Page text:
Cluster ion beam polishing for inertial confinement fusion target capsules

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Targets for Inertial Confinement Fusion (ICF) typically consist of a hollow, spherical capsule filled with a mixture of hydrogen isotopes. Typically, these capsules are irradiated by short, intense pulses of either laser light (``direct drive``) or laser-generated. x-rays (``indirect drive``), causing them to implode This compresses and heats the fuel, leading to thermonuclear fusion. This process is highly sensitive to hydrodynamic (e.g., Rayleigh-Taylor) instabilities, which can be initiated by imperfections in the target. Thus, target capsules must be spherical and smooth One of the lead capsule designs for the National Ignition Facility, a 1.8 MJ laser being built at Livermore, ... continued below

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17 p.

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McEachern, R. June 9, 1998.

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Description

Targets for Inertial Confinement Fusion (ICF) typically consist of a hollow, spherical capsule filled with a mixture of hydrogen isotopes. Typically, these capsules are irradiated by short, intense pulses of either laser light (``direct drive``) or laser-generated. x-rays (``indirect drive``), causing them to implode This compresses and heats the fuel, leading to thermonuclear fusion. This process is highly sensitive to hydrodynamic (e.g., Rayleigh-Taylor) instabilities, which can be initiated by imperfections in the target. Thus, target capsules must be spherical and smooth One of the lead capsule designs for the National Ignition Facility, a 1.8 MJ laser being built at Livermore, calls for a 2-mm- diam capsule with a 150-{micro}m-thick copper-doped beryllium wall. These capsules can be fabricated by sputter depositing the metal onto a spherical plastic mandrel. This results in surfaces with measured Rq`s of 50 to 150 nm, as measured with an atomic force microscope For optimal performance the roughness should be below 10 nm rms We have begun studying the use of ion cluster beam polishing as a means of improving the surface finish of as-deposited capsules In this approach, a batch of capsules would be agitated in a bounce pan inside a vacuum chamber during exposure to the cluster beam. This would ensure a uniform beam dose around the capsule. We have performed preliminary experiments on both Be flats and on a stationary Be capsule On the capsule, the measured Rq went from 64 nm before polishing to 15 nm after This result was obtained without any effort at process optimization. Similar smoothing was observed on the planar samples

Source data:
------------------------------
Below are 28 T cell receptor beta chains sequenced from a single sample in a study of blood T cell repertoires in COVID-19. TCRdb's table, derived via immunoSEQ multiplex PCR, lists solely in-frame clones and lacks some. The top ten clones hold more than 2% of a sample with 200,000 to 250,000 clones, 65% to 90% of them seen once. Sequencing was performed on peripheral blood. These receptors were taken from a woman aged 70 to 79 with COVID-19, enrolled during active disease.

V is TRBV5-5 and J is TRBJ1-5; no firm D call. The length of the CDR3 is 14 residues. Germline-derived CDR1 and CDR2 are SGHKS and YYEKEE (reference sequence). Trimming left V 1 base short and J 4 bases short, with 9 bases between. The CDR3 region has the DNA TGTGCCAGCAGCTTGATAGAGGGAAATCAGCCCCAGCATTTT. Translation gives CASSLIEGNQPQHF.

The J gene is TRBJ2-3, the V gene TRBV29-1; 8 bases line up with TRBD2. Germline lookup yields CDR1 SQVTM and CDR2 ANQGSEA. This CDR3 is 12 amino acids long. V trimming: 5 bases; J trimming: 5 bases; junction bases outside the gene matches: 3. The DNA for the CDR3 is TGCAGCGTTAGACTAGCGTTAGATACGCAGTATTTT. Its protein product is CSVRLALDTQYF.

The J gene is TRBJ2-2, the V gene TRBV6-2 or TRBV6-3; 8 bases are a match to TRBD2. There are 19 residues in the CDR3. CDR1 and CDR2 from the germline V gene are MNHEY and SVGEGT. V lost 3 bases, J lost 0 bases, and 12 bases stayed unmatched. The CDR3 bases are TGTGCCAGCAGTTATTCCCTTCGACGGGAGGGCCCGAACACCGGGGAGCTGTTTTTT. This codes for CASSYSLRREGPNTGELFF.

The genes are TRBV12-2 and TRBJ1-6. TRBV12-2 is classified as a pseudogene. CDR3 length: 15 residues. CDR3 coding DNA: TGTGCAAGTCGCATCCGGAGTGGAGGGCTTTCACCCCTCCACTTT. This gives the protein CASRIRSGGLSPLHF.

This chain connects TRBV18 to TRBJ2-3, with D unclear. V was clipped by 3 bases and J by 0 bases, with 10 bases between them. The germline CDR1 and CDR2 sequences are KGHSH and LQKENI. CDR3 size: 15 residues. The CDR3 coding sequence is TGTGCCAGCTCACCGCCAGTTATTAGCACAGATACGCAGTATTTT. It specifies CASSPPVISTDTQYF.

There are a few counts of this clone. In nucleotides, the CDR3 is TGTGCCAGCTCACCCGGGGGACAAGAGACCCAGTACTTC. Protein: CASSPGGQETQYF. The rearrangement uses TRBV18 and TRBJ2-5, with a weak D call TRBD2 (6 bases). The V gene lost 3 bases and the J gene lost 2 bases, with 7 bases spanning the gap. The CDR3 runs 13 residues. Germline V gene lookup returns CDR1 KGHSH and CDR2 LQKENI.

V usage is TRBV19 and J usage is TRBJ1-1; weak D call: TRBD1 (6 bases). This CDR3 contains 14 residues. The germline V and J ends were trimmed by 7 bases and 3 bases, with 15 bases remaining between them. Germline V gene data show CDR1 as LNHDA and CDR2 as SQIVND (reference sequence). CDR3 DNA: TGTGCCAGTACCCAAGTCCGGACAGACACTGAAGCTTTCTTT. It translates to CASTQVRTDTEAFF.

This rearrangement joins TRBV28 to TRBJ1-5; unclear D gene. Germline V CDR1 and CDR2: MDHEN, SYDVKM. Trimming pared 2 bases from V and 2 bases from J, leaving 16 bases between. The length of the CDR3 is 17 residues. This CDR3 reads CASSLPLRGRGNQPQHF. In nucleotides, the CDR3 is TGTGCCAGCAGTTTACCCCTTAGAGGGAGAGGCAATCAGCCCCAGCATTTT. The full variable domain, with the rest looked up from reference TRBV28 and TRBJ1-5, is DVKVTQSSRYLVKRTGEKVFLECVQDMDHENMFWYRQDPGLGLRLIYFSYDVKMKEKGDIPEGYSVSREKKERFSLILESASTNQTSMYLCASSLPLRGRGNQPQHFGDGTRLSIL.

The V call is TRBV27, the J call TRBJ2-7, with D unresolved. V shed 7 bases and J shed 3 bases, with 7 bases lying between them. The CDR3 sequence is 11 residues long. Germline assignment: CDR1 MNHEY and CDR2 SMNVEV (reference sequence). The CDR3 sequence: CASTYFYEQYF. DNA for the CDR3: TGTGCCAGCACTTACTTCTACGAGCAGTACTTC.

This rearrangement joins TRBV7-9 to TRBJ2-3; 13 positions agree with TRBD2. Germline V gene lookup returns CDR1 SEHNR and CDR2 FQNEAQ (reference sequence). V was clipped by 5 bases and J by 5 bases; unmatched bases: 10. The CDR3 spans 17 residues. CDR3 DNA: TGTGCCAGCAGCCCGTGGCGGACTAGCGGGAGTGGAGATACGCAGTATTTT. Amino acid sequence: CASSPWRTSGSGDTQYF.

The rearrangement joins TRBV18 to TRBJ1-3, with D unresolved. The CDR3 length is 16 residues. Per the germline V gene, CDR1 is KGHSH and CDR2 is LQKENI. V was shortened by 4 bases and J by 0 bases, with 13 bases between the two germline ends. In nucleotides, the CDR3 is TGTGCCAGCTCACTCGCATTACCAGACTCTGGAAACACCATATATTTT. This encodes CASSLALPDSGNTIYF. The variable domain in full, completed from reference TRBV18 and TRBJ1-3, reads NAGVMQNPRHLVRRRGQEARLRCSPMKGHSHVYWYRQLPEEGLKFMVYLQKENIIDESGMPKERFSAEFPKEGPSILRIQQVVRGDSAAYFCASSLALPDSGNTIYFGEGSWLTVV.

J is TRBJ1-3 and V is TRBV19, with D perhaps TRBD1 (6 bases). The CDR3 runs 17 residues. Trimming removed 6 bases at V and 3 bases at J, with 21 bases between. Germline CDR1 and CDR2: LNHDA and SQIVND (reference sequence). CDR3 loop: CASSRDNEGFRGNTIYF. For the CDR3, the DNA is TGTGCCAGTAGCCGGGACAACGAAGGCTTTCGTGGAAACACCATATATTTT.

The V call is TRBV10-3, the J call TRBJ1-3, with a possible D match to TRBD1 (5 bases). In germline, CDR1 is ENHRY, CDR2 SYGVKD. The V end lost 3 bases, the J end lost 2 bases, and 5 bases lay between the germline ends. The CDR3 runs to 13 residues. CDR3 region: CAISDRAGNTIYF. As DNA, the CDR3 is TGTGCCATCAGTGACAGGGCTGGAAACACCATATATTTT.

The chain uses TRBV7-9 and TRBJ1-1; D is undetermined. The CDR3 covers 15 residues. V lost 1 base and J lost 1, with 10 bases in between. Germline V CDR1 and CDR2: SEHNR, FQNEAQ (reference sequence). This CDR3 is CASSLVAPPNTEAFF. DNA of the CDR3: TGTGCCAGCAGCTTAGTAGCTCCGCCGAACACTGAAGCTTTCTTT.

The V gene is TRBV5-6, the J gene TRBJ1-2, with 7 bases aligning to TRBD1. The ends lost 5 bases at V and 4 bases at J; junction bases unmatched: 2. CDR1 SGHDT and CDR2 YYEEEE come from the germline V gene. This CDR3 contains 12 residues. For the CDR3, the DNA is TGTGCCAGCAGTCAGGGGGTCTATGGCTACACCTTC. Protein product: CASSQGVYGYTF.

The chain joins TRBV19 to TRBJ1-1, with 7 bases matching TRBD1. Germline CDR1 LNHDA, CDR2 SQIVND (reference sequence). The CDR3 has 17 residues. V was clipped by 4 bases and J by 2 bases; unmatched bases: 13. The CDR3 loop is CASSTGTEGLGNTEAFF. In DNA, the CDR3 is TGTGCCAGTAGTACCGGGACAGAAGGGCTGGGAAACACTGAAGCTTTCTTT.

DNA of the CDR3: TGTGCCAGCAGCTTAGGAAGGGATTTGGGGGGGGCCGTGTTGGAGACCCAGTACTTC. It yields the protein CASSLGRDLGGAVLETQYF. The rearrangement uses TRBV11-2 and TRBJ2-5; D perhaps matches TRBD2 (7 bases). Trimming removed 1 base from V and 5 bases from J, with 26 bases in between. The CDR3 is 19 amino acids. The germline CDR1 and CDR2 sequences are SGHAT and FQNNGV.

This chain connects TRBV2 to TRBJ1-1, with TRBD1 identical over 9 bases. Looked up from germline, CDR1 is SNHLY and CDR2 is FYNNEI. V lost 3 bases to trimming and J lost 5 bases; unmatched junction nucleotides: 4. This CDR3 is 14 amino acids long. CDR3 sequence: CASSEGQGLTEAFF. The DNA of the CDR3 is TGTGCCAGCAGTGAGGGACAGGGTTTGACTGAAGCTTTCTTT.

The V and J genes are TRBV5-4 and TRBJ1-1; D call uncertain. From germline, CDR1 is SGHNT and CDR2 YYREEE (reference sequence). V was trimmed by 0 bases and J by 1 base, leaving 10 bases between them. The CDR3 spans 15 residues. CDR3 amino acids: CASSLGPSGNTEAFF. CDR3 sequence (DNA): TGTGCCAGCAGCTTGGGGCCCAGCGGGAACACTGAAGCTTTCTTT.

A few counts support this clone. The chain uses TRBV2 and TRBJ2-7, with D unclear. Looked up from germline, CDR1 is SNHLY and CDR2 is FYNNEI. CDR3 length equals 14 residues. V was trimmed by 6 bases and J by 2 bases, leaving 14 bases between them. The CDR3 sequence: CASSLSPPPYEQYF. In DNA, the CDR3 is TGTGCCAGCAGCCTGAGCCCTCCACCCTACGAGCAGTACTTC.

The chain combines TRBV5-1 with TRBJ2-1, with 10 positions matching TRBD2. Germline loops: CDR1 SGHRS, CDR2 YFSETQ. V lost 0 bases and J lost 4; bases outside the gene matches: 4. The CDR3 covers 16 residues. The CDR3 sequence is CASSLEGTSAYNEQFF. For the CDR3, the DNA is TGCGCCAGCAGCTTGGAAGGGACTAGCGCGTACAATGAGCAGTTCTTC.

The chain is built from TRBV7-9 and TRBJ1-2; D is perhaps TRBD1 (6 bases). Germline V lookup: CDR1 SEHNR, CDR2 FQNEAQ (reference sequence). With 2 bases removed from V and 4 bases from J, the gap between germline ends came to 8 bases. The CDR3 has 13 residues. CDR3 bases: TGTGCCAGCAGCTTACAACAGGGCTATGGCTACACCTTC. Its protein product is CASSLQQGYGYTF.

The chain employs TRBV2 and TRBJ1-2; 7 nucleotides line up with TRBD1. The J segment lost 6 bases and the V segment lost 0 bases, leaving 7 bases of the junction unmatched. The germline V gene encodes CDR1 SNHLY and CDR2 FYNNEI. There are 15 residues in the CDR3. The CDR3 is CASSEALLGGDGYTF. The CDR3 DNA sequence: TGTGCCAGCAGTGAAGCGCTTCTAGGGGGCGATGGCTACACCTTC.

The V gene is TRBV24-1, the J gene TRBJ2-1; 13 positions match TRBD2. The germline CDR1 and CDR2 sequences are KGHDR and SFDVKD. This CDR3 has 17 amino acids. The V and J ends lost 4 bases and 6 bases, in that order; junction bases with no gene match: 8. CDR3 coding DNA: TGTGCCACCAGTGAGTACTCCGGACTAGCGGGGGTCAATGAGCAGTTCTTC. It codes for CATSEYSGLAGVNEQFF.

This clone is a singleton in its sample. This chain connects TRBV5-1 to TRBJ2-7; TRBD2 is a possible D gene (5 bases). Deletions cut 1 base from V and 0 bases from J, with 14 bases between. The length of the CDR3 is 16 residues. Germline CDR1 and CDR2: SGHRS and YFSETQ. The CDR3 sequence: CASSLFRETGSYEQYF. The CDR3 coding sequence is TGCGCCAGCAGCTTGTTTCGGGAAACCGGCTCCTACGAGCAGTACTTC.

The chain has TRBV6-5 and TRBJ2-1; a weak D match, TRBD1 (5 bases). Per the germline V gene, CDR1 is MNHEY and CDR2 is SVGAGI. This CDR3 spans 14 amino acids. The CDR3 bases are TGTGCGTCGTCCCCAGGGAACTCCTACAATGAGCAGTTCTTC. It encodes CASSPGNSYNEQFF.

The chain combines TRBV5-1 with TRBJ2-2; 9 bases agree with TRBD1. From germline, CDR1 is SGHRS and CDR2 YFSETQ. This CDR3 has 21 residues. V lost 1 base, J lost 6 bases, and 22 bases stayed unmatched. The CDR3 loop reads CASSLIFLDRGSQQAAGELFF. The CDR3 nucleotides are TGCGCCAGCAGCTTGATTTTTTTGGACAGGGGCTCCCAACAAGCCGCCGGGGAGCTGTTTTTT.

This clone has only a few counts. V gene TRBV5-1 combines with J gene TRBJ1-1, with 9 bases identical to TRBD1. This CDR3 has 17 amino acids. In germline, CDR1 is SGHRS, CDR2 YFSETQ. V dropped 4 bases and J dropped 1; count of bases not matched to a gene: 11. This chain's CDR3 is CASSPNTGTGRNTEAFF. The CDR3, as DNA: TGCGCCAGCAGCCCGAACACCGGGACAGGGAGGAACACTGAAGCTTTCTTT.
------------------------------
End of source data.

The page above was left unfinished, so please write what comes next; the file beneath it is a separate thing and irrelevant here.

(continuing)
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17 p.

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INIS; OSTI as DE98058695

Other: FDE: PDF; PL:

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  • 12. international conference on ion implantation technology, Kyoto (Japan), 22-28 Jun 1998

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  • Other: DE98058695
  • Report No.: UCRL-JC--130683
  • Report No.: CONF-980679--
  • Grant Number: W-7405-ENG-48
  • Office of Scientific & Technical Information Report Number: 305341
  • Archival Resource Key: ark:/67531/metadc683482

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  • June 9, 1998

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  • July 25, 2015, 2:20 a.m.

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  • April 10, 2017, 2:04 p.m.

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McEachern, R. Cluster ion beam polishing for inertial confinement fusion target capsules, article, June 9, 1998; California. (digital.library.unt.edu/ark:/67531/metadc683482/: accessed September 23, 2017), University of North Texas Libraries, Digital Library, digital.library.unt.edu; crediting UNT Libraries Government Documents Department.